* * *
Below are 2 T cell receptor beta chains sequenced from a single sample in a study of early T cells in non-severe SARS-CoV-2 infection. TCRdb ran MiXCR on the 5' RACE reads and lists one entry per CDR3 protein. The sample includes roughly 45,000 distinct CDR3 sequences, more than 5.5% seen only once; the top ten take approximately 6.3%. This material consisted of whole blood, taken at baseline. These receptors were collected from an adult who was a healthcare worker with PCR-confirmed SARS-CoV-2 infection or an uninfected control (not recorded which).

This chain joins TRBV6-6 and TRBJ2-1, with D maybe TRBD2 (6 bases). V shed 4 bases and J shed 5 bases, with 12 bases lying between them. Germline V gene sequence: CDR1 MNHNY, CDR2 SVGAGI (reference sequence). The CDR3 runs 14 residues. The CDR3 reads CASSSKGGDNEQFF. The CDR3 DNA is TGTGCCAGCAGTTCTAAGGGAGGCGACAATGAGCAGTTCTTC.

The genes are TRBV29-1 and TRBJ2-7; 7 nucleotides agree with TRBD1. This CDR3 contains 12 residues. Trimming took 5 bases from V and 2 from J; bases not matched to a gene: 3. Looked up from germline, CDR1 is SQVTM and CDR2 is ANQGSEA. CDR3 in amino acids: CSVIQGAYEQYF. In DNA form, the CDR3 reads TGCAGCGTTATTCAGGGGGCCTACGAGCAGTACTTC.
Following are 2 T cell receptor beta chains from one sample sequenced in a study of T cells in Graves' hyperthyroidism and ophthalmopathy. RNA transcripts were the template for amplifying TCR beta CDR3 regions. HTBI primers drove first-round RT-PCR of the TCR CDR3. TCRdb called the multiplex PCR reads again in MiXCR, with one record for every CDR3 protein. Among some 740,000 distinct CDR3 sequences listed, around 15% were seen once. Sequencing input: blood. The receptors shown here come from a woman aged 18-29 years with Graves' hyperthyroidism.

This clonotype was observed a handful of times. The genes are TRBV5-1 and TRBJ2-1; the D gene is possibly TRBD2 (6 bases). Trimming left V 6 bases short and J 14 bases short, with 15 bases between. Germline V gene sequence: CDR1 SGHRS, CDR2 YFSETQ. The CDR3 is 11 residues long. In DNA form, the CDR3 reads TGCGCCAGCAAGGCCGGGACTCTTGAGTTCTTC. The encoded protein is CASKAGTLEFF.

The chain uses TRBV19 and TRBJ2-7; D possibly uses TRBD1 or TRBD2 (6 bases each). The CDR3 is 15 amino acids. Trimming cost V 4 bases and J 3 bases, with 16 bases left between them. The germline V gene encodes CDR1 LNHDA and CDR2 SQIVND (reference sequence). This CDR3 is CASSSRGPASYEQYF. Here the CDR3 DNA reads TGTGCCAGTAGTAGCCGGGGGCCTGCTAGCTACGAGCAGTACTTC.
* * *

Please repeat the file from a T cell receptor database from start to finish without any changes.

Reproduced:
Below are 2 T cell receptor beta chains sequenced from a single sample in a study of early T cells in non-severe SARS-CoV-2 infection. TCRdb ran MiXCR on the 5' RACE reads and lists one entry per CDR3 protein. The sample includes roughly 45,000 distinct CDR3 sequences, more than 5.5% seen only once; the top ten take approximately 6.3%. This material consisted of whole blood, taken at baseline. These receptors were collected from an adult who was a healthcare worker with PCR-confirmed SARS-CoV-2 infection or an uninfected control (not recorded which).

This chain joins TRBV6-6 and TRBJ2-1, with D maybe TRBD2 (6 bases). V shed 4 bases and J shed 5 bases, with 12 bases lying between them. Germline V gene sequence: CDR1 MNHNY, CDR2 SVGAGI (reference sequence). The CDR3 runs 14 residues. The CDR3 reads CASSSKGGDNEQFF. The CDR3 DNA is TGTGCCAGCAGTTCTAAGGGAGGCGACAATGAGCAGTTCTTC.

The genes are TRBV29-1 and TRBJ2-7; 7 nucleotides agree with TRBD1. This CDR3 contains 12 residues. Trimming took 5 bases from V and 2 from J; bases not matched to a gene: 3. Looked up from germline, CDR1 is SQVTM and CDR2 is ANQGSEA. CDR3 in amino acids: CSVIQGAYEQYF. In DNA form, the CDR3 reads TGCAGCGTTATTCAGGGGGCCTACGAGCAGTACTTC.
Following are 2 T cell receptor beta chains from one sample sequenced in a study of T cells in Graves' hyperthyroidism and ophthalmopathy. RNA transcripts were the template for amplifying TCR beta CDR3 regions. HTBI primers drove first-round RT-PCR of the TCR CDR3. TCRdb called the multiplex PCR reads again in MiXCR, with one record for every CDR3 protein. Among some 740,000 distinct CDR3 sequences listed, around 15% were seen once. Sequencing input: blood. The receptors shown here come from a woman aged 18-29 years with Graves' hyperthyroidism.

This clonotype was observed a handful of times. The genes are TRBV5-1 and TRBJ2-1; the D gene is possibly TRBD2 (6 bases). Trimming left V 6 bases short and J 14 bases short, with 15 bases between. Germline V gene sequence: CDR1 SGHRS, CDR2 YFSETQ. The CDR3 is 11 residues long. In DNA form, the CDR3 reads TGCGCCAGCAAGGCCGGGACTCTTGAGTTCTTC. The encoded protein is CASKAGTLEFF.

The chain uses TRBV19 and TRBJ2-7; D possibly uses TRBD1 or TRBD2 (6 bases each). The CDR3 is 15 amino acids. Trimming cost V 4 bases and J 3 bases, with 16 bases left between them. The germline V gene encodes CDR1 LNHDA and CDR2 SQIVND (reference sequence). This CDR3 is CASSSRGPASYEQYF. Here the CDR3 DNA reads TGTGCCAGTAGTAGCCGGGGGCCTGCTAGCTACGAGCAGTACTTC.